Cooking Mushrooms: Enoki (Flammulina filiformis)

Fresh enoki mushrooms on top of a bowl of tofu and green onion soup
Fresh enoki mushrooms on top of a bowl of tofu and green onion soup


Widely cultivated and consumed in East Asia, enoki mushrooms are also growing in popularity in Western countries, including the US. People use these commercially cultivated mushrooms in a variety of dishes such as rice dishes, ramen bowls, miso soup, salads, and sushi. They are particularly well-suited to being steamed.

Flammulina filiformis is rather unique in that its cultivated and wild forms are remarkably different from each other. Wild Flammulina filiformis tends to produce a light reddish-brown cap and stipe with pale brown gills. The caps of wild enoki are convex and mature to a slightly convex to disc-like shape.

In nature, they are saprobic and grow in clusters on hardwood logs and stumps. In cultivation, enoki looks entirely different. This is due to the low light, low oxygen environments cultivators grow them in. This process produces all-white mushrooms with markedly elongated, thin stems and very small, tightly convex, and almost pin-like caps.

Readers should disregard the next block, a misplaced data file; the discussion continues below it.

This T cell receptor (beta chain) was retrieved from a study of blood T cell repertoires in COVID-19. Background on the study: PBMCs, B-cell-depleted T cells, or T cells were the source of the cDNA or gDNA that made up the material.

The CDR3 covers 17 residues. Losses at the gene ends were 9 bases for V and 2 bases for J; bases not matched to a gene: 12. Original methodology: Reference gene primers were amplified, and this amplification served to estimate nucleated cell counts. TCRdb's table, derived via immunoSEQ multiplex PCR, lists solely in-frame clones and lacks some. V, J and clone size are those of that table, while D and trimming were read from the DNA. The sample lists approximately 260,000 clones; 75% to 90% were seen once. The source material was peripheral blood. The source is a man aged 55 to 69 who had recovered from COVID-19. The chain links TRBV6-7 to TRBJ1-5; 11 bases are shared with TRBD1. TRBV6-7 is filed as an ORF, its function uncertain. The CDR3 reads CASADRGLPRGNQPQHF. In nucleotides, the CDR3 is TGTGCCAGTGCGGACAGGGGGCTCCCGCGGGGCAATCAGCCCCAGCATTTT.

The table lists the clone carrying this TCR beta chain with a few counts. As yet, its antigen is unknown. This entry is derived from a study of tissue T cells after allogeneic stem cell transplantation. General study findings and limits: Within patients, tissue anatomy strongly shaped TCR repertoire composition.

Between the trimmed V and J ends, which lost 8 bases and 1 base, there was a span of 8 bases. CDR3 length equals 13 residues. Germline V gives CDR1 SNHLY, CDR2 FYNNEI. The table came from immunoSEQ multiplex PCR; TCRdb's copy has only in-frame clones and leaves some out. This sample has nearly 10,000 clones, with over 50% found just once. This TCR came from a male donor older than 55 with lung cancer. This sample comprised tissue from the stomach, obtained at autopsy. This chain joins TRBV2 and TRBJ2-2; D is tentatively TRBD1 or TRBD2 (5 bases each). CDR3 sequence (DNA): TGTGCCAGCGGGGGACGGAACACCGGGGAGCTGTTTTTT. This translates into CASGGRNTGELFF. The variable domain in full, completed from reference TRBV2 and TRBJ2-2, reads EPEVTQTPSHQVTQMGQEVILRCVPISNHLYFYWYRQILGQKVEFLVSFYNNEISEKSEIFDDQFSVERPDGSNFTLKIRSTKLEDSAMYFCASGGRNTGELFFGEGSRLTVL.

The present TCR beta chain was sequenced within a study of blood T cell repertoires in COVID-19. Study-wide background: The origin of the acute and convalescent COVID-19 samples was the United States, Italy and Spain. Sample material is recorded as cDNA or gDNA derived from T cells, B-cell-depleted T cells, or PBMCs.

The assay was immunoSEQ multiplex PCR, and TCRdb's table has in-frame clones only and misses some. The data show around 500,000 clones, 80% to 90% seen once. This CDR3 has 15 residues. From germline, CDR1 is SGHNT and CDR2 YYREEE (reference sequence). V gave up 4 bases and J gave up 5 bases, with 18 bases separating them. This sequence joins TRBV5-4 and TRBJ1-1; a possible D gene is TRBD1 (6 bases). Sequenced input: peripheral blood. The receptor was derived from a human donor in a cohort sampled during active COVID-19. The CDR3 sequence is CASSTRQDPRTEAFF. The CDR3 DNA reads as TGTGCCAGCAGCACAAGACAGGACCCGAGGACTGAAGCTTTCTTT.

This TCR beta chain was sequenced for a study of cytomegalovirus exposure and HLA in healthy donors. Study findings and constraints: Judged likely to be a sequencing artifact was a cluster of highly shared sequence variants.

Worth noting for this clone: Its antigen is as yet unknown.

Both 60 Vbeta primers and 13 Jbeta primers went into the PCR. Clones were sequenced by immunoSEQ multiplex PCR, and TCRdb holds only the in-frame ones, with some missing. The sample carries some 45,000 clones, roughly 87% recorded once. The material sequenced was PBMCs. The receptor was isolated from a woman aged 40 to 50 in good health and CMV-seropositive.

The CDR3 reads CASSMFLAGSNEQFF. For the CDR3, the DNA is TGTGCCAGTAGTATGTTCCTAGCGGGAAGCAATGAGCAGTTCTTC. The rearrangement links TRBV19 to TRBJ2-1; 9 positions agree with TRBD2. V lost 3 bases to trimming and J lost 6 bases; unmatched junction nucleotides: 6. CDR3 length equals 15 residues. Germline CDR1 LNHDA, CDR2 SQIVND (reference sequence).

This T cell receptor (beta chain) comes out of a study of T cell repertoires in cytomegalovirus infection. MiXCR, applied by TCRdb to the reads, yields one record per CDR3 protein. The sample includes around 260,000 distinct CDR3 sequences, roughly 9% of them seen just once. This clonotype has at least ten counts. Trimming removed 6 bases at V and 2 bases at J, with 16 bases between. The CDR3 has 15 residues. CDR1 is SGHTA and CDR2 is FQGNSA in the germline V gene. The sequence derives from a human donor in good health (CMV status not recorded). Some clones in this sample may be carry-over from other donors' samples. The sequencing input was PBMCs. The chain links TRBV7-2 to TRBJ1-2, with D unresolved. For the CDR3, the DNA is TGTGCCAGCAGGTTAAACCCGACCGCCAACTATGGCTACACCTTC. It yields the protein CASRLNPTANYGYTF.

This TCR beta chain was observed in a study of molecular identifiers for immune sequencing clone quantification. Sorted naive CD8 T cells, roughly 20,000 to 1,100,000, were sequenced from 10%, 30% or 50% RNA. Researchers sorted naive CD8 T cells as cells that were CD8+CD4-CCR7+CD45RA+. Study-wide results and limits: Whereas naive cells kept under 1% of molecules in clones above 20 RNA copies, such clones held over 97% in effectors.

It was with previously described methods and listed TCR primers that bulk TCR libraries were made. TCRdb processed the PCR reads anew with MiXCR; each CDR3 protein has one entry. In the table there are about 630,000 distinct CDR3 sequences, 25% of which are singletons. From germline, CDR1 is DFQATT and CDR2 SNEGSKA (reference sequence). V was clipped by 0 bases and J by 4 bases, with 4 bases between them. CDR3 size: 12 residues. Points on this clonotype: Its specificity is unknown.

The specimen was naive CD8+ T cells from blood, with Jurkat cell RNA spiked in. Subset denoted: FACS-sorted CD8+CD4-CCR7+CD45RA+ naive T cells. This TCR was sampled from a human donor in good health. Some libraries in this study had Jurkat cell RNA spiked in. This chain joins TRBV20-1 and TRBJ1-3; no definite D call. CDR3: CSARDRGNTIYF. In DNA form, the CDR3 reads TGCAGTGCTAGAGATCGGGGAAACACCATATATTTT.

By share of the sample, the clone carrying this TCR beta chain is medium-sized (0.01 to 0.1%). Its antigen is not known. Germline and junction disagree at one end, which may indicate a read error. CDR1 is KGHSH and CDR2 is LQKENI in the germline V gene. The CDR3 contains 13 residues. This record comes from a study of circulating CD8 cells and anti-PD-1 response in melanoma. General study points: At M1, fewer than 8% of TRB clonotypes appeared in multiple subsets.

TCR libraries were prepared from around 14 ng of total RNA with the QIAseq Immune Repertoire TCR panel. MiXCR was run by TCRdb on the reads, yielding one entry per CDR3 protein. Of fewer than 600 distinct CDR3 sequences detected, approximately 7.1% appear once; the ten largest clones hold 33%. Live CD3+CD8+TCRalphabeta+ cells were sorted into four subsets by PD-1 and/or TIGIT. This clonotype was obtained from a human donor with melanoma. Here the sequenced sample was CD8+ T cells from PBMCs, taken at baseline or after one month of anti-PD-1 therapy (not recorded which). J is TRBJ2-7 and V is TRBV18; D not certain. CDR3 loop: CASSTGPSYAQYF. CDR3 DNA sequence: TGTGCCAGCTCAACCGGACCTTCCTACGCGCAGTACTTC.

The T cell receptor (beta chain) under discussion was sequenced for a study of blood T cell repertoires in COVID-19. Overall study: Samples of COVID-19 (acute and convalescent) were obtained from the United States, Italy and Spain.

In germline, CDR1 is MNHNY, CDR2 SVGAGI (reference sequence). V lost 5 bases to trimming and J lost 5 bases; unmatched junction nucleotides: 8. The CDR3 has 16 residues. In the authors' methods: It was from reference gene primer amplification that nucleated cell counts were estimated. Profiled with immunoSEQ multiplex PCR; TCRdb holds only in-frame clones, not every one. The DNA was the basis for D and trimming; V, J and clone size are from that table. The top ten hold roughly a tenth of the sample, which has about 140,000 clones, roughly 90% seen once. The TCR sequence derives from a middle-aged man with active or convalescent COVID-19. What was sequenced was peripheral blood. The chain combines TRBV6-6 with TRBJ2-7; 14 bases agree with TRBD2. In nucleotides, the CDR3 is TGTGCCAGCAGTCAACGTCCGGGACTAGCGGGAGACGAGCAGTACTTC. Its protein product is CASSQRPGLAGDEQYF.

This is another mushroom to keep your eye on in terms of contamination. According to the CDC, more than 20 recalls of enoki mushrooms have been issued since 2020 due to Listeria (a pathogenic bacteria) contamination. As advised by the CDC, you should always thoroughly cook your enoki mushrooms, keep raw enoki separate from other foods, and wash your hands after handling them.

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About the Author

Cam Morgan is a queer forest dweller writing about animals, plants, and ecological-centered living from the hollers of Southeast Appalachia where she lives off-grid in her self-built cabin. She shares 20 forested acres with her wonderful partners and pals, an ever-growing pack of rescue dogs, and all the plants and critters who call these woods home.